So, missionaries: Keep expenses down and security up. Keep maintenance down and simplicity up! Reduce downtime. Raise uptime. Run fast and light, not hindered and weighed down with “security suites” and other unnecessary bloatware running in the background all the time and slowing you down. Use an operating system that stays out of your way and lets you do the things you bought a computer for. Be a good steward of the funds people donate for your work! Don’t be locked in to single proprietary vendor who can change the whole system on a whim and charge you extra to keep using your own computer long after it’s paid for. Spend only a little time, not money unnecessarily. Keep your work as free of cost as possible! Keep it simple, safe, secure, and free of legal encumbrances like licensing fees and End User License Agreements. Show your donors that you are doing everything you can to keep costs down and use the Lord’s money wisely. Use that portion of your support funds that used to pay for software on more important things!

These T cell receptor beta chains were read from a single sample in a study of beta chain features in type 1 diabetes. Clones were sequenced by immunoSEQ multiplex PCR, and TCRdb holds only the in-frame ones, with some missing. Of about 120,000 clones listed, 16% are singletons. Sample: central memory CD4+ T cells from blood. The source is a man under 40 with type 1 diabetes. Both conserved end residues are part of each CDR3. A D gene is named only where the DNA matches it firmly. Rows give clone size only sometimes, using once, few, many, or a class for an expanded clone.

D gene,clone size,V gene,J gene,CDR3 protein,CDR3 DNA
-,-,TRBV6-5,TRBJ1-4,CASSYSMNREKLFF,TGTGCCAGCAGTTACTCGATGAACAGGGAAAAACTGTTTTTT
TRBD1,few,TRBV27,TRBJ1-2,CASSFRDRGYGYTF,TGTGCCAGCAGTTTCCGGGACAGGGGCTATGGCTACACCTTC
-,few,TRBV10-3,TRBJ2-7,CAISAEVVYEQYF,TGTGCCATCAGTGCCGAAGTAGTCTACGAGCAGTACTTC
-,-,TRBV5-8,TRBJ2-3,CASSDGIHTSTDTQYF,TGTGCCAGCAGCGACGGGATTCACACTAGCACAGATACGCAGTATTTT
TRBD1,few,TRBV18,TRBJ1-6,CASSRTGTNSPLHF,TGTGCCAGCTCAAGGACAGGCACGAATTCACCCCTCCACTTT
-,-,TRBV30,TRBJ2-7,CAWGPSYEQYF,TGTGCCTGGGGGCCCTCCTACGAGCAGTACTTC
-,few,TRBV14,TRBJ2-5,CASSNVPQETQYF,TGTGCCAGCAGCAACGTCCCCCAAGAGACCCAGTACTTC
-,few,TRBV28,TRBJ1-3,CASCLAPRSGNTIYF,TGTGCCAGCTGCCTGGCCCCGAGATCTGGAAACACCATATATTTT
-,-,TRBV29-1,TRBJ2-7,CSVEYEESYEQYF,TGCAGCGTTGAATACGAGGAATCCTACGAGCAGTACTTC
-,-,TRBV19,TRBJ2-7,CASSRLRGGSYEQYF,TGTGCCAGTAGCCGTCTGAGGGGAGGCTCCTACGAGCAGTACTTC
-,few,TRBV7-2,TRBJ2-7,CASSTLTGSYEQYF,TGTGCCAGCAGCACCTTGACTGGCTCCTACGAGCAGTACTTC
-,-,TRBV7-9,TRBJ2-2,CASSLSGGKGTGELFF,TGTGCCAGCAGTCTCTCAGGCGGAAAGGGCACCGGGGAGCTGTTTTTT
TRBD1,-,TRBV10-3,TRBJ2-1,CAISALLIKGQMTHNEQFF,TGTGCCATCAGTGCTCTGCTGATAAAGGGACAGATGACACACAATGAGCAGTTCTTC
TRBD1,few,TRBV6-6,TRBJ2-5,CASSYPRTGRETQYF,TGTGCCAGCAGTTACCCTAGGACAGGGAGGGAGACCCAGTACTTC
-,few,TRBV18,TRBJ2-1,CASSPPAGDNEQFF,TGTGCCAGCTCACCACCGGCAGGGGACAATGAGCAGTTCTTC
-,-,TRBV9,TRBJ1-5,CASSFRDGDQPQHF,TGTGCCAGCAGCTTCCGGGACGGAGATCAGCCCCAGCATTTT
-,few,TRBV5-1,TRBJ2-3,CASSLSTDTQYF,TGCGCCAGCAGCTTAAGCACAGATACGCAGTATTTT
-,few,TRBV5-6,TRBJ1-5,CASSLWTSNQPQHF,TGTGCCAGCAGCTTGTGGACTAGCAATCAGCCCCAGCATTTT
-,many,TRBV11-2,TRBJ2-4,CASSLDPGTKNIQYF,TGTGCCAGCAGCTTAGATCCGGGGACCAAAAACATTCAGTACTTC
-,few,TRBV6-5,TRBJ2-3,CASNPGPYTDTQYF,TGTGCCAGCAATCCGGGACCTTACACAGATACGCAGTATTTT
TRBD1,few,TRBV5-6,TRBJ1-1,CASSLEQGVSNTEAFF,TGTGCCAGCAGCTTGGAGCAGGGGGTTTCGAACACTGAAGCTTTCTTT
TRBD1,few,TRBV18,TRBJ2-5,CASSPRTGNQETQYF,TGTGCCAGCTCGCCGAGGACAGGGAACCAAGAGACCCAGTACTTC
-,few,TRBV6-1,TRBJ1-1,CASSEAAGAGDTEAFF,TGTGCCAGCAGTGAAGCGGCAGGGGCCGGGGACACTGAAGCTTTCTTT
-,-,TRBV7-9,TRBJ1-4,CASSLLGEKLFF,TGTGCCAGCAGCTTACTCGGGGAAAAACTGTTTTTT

Xubuntu 14.01 LTS, 64-bit

Xubuntu has been a mainstay for most of my 4 years or so as a Linux user. In spite of numerous flirtations with other distros, Xubuntu has been the one I kept coming “home” to. Until now.

My desktop is too old and underpowered to run my old favorite anymore, so I switched to a delightful Lubuntu spin-off called LXLE. Featuring the LXDE desktop but wonderfully and luxuriously configured, it has been pure joy, and has given the old relic yet another new lease on life.

Now…

I recently acquired a refurbished Dell laptop, 64-bit, with Windows 7 and decided to dual-boot it with my old favorite distro. Xubuntu 14.04.1, 64-bit. It installed effortlessly as usual but would not recognize the built-in stupid Broadcom wifi network card. I ended up purchasing a wifi dongle from ThinkPenguin that doesn’t require special proprietary drivers. No big deal.

Boot up Xubuntu 14.01 with the wifi dongle in and wifi works perfectly. Update, no problem. Did my usual stuff that I always do with a fresh installation of an OS: Install favorite applications, wallpapers, fonts, etc. Now a reboot, since the update contained a new kernel. Please wait while Xubuntu reboots. Keep waiting. And waiting. Eat a sandwich, down a Dew, still waiting. Aw, heck with that. Hard shutdown using the power button. Reboot into Xubu, log in, launch my favorite Internet app, Seamonkey.

No go. “Seamonkey is already running. First end the current process or restart your computer.

Really?

Kill Seamonkey using the terminal, re-launch. “Seamonkey is already running…